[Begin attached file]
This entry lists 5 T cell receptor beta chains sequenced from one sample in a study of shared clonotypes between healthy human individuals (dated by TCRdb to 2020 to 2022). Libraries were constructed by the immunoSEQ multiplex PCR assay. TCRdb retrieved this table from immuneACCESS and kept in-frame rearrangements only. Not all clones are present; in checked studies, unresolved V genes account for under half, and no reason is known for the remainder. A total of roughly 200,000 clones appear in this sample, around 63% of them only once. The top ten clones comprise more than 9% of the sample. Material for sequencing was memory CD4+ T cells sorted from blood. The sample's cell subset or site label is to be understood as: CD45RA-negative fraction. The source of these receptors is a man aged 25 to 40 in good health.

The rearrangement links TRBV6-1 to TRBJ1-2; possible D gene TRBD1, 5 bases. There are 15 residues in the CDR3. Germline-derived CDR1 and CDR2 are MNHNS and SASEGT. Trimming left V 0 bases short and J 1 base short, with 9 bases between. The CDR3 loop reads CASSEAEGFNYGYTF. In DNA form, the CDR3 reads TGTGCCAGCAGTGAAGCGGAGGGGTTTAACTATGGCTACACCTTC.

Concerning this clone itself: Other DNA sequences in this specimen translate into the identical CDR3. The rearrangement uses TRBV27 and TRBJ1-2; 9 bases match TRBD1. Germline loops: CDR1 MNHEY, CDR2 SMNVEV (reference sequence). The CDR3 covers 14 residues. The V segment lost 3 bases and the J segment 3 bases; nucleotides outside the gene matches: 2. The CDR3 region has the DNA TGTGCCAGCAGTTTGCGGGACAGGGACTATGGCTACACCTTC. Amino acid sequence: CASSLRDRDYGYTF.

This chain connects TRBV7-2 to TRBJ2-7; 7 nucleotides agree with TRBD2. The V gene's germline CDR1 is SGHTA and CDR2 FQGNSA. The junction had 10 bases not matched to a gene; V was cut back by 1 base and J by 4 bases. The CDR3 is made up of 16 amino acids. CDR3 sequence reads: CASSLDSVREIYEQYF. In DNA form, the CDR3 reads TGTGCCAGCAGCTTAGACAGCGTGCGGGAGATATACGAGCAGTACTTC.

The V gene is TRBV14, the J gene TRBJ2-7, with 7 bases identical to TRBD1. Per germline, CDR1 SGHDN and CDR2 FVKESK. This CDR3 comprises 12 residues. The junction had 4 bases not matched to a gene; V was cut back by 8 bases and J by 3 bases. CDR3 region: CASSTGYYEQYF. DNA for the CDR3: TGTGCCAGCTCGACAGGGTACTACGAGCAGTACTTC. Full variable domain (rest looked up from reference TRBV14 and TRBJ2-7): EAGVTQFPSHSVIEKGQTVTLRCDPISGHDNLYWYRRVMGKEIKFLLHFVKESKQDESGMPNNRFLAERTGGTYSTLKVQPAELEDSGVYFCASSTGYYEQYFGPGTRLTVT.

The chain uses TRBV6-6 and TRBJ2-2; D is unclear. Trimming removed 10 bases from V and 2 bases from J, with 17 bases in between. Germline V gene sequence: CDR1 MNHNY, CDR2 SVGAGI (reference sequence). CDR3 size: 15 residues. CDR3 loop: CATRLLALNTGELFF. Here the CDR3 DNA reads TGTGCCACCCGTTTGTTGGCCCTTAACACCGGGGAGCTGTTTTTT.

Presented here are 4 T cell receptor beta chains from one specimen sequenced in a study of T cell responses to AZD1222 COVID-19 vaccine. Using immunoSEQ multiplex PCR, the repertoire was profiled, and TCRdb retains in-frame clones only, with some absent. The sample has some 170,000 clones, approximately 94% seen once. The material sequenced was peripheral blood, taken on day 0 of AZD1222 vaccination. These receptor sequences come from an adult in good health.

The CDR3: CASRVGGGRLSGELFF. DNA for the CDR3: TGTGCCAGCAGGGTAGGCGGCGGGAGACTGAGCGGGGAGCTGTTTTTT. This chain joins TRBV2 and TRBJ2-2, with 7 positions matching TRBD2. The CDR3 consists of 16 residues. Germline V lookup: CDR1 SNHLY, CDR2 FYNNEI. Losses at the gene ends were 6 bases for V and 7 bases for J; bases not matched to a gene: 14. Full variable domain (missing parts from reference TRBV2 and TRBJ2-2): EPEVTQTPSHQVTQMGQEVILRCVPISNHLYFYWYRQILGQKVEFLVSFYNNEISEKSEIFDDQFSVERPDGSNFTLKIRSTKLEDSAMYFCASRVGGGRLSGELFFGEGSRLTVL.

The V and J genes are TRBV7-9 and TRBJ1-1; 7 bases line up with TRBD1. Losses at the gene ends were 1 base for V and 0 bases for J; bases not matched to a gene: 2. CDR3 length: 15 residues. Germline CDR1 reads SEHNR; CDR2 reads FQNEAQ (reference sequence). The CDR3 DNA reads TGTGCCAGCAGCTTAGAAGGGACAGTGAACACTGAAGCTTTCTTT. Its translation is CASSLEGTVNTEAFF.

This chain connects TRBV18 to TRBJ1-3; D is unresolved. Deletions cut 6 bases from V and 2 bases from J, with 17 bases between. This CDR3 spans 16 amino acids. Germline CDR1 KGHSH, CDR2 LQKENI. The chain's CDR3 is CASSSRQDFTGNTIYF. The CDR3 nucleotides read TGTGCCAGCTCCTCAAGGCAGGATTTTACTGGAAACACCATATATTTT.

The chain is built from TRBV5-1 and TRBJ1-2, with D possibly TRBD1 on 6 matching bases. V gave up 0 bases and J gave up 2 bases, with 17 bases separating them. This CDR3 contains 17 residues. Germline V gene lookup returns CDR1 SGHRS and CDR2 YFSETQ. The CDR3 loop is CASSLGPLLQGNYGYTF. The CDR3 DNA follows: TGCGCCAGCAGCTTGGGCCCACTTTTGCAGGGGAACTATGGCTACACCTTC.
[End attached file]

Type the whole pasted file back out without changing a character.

This entry lists 5 T cell receptor beta chains sequenced from one sample in a study of shared clonotypes between healthy human individuals (dated by TCRdb to 2020 to 2022). Libraries were constructed by the immunoSEQ multiplex PCR assay. TCRdb retrieved this table from immuneACCESS and kept in-frame rearrangements only. Not all clones are present; in checked studies, unresolved V genes account for under half, and no reason is known for the remainder. A total of roughly 200,000 clones appear in this sample, around 63% of them only once. The top ten clones comprise more than 9% of the sample. Material for sequencing was memory CD4+ T cells sorted from blood. The sample's cell subset or site label is to be understood as: CD45RA-negative fraction. The source of these receptors is a man aged 25 to 40 in good health.

The rearrangement links TRBV6-1 to TRBJ1-2; possible D gene TRBD1, 5 bases. There are 15 residues in the CDR3. Germline-derived CDR1 and CDR2 are MNHNS and SASEGT. Trimming left V 0 bases short and J 1 base short, with 9 bases between. The CDR3 loop reads CASSEAEGFNYGYTF. In DNA form, the CDR3 reads TGTGCCAGCAGTGAAGCGGAGGGGTTTAACTATGGCTACACCTTC.

Concerning this clone itself: Other DNA sequences in this specimen translate into the identical CDR3. The rearrangement uses TRBV27 and TRBJ1-2; 9 bases match TRBD1. Germline loops: CDR1 MNHEY, CDR2 SMNVEV (reference sequence). The CDR3 covers 14 residues. The V segment lost 3 bases and the J segment 3 bases; nucleotides outside the gene matches: 2. The CDR3 region has the DNA TGTGCCAGCAGTTTGCGGGACAGGGACTATGGCTACACCTTC. Amino acid sequence: CASSLRDRDYGYTF.

This chain connects TRBV7-2 to TRBJ2-7; 7 nucleotides agree with TRBD2. The V gene's germline CDR1 is SGHTA and CDR2 FQGNSA. The junction had 10 bases not matched to a gene; V was cut back by 1 base and J by 4 bases. The CDR3 is made up of 16 amino acids. CDR3 sequence reads: CASSLDSVREIYEQYF. In DNA form, the CDR3 reads TGTGCCAGCAGCTTAGACAGCGTGCGGGAGATATACGAGCAGTACTTC.

The V gene is TRBV14, the J gene TRBJ2-7, with 7 bases identical to TRBD1. Per germline, CDR1 SGHDN and CDR2 FVKESK. This CDR3 comprises 12 residues. The junction had 4 bases not matched to a gene; V was cut back by 8 bases and J by 3 bases. CDR3 region: CASSTGYYEQYF. DNA for the CDR3: TGTGCCAGCTCGACAGGGTACTACGAGCAGTACTTC. Full variable domain (rest looked up from reference TRBV14 and TRBJ2-7): EAGVTQFPSHSVIEKGQTVTLRCDPISGHDNLYWYRRVMGKEIKFLLHFVKESKQDESGMPNNRFLAERTGGTYSTLKVQPAELEDSGVYFCASSTGYYEQYFGPGTRLTVT.

The chain uses TRBV6-6 and TRBJ2-2; D is unclear. Trimming removed 10 bases from V and 2 bases from J, with 17 bases in between. Germline V gene sequence: CDR1 MNHNY, CDR2 SVGAGI (reference sequence). CDR3 size: 15 residues. CDR3 loop: CATRLLALNTGELFF. Here the CDR3 DNA reads TGTGCCACCCGTTTGTTGGCCCTTAACACCGGGGAGCTGTTTTTT.

Presented here are 4 T cell receptor beta chains from one specimen sequenced in a study of T cell responses to AZD1222 COVID-19 vaccine. Using immunoSEQ multiplex PCR, the repertoire was profiled, and TCRdb retains in-frame clones only, with some absent. The sample has some 170,000 clones, approximately 94% seen once. The material sequenced was peripheral blood, taken on day 0 of AZD1222 vaccination. These receptor sequences come from an adult in good health.

The CDR3: CASRVGGGRLSGELFF. DNA for the CDR3: TGTGCCAGCAGGGTAGGCGGCGGGAGACTGAGCGGGGAGCTGTTTTTT. This chain joins TRBV2 and TRBJ2-2, with 7 positions matching TRBD2. The CDR3 consists of 16 residues. Germline V lookup: CDR1 SNHLY, CDR2 FYNNEI. Losses at the gene ends were 6 bases for V and 7 bases for J; bases not matched to a gene: 14. Full variable domain (missing parts from reference TRBV2 and TRBJ2-2): EPEVTQTPSHQVTQMGQEVILRCVPISNHLYFYWYRQILGQKVEFLVSFYNNEISEKSEIFDDQFSVERPDGSNFTLKIRSTKLEDSAMYFCASRVGGGRLSGELFFGEGSRLTVL.

The V and J genes are TRBV7-9 and TRBJ1-1; 7 bases line up with TRBD1. Losses at the gene ends were 1 base for V and 0 bases for J; bases not matched to a gene: 2. CDR3 length: 15 residues. Germline CDR1 reads SEHNR; CDR2 reads FQNEAQ (reference sequence). The CDR3 DNA reads TGTGCCAGCAGCTTAGAAGGGACAGTGAACACTGAAGCTTTCTTT. Its translation is CASSLEGTVNTEAFF.

This chain connects TRBV18 to TRBJ1-3; D is unresolved. Deletions cut 6 bases from V and 2 bases from J, with 17 bases between. This CDR3 spans 16 amino acids. Germline CDR1 KGHSH, CDR2 LQKENI. The chain's CDR3 is CASSSRQDFTGNTIYF. The CDR3 nucleotides read TGTGCCAGCTCCTCAAGGCAGGATTTTACTGGAAACACCATATATTTT.

The chain is built from TRBV5-1 and TRBJ1-2, with D possibly TRBD1 on 6 matching bases. V gave up 0 bases and J gave up 2 bases, with 17 bases separating them. This CDR3 contains 17 residues. Germline V gene lookup returns CDR1 SGHRS and CDR2 YFSETQ. The CDR3 loop is CASSLGPLLQGNYGYTF. The CDR3 DNA follows: TGCGCCAGCAGCTTGGGCCCACTTTTGCAGGGGAACTATGGCTACACCTTC.